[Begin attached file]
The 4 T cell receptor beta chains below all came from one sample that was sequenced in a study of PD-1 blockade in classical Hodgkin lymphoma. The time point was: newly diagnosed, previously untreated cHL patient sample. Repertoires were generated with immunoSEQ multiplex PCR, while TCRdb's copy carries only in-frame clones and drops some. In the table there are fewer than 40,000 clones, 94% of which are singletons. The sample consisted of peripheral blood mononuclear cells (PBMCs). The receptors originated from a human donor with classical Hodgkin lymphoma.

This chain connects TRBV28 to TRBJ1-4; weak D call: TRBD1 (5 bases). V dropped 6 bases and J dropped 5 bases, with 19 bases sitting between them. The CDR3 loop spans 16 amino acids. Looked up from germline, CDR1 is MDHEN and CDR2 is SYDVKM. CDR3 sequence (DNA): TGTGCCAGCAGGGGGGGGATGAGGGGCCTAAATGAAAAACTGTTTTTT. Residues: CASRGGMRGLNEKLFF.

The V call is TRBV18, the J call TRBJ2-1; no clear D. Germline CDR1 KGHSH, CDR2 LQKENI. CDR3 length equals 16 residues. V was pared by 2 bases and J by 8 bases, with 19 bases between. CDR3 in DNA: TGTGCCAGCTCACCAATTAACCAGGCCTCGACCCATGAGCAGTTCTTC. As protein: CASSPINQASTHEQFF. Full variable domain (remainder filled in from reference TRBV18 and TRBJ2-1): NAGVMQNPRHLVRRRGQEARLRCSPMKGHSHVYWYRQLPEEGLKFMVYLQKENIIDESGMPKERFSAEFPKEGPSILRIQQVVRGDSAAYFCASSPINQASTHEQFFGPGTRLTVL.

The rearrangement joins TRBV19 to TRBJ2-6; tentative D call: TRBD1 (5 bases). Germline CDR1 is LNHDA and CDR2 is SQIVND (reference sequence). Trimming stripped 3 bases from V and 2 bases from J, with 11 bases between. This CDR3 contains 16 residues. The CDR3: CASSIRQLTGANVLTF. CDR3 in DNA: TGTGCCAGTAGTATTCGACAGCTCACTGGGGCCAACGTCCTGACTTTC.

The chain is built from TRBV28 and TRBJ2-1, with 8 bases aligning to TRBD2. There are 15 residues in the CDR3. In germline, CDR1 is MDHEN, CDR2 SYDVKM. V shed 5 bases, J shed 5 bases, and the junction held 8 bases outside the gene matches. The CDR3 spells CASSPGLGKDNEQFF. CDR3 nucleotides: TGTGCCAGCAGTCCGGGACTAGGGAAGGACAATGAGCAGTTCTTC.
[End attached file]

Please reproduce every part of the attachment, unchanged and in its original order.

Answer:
The 4 T cell receptor beta chains below all came from one sample that was sequenced in a study of PD-1 blockade in classical Hodgkin lymphoma. The time point was: newly diagnosed, previously untreated cHL patient sample. Repertoires were generated with immunoSEQ multiplex PCR, while TCRdb's copy carries only in-frame clones and drops some. In the table there are fewer than 40,000 clones, 94% of which are singletons. The sample consisted of peripheral blood mononuclear cells (PBMCs). The receptors originated from a human donor with classical Hodgkin lymphoma.

This chain connects TRBV28 to TRBJ1-4; weak D call: TRBD1 (5 bases). V dropped 6 bases and J dropped 5 bases, with 19 bases sitting between them. The CDR3 loop spans 16 amino acids. Looked up from germline, CDR1 is MDHEN and CDR2 is SYDVKM. CDR3 sequence (DNA): TGTGCCAGCAGGGGGGGGATGAGGGGCCTAAATGAAAAACTGTTTTTT. Residues: CASRGGMRGLNEKLFF.

The V call is TRBV18, the J call TRBJ2-1; no clear D. Germline CDR1 KGHSH, CDR2 LQKENI. CDR3 length equals 16 residues. V was pared by 2 bases and J by 8 bases, with 19 bases between. CDR3 in DNA: TGTGCCAGCTCACCAATTAACCAGGCCTCGACCCATGAGCAGTTCTTC. As protein: CASSPINQASTHEQFF. Full variable domain (remainder filled in from reference TRBV18 and TRBJ2-1): NAGVMQNPRHLVRRRGQEARLRCSPMKGHSHVYWYRQLPEEGLKFMVYLQKENIIDESGMPKERFSAEFPKEGPSILRIQQVVRGDSAAYFCASSPINQASTHEQFFGPGTRLTVL.

The rearrangement joins TRBV19 to TRBJ2-6; tentative D call: TRBD1 (5 bases). Germline CDR1 is LNHDA and CDR2 is SQIVND (reference sequence). Trimming stripped 3 bases from V and 2 bases from J, with 11 bases between. This CDR3 contains 16 residues. The CDR3: CASSIRQLTGANVLTF. CDR3 in DNA: TGTGCCAGTAGTATTCGACAGCTCACTGGGGCCAACGTCCTGACTTTC.

The chain is built from TRBV28 and TRBJ2-1, with 8 bases aligning to TRBD2. There are 15 residues in the CDR3. In germline, CDR1 is MDHEN, CDR2 SYDVKM. V shed 5 bases, J shed 5 bases, and the junction held 8 bases outside the gene matches. The CDR3 spells CASSPGLGKDNEQFF. CDR3 nucleotides: TGTGCCAGCAGTCCGGGACTAGGGAAGGACAATGAGCAGTTCTTC.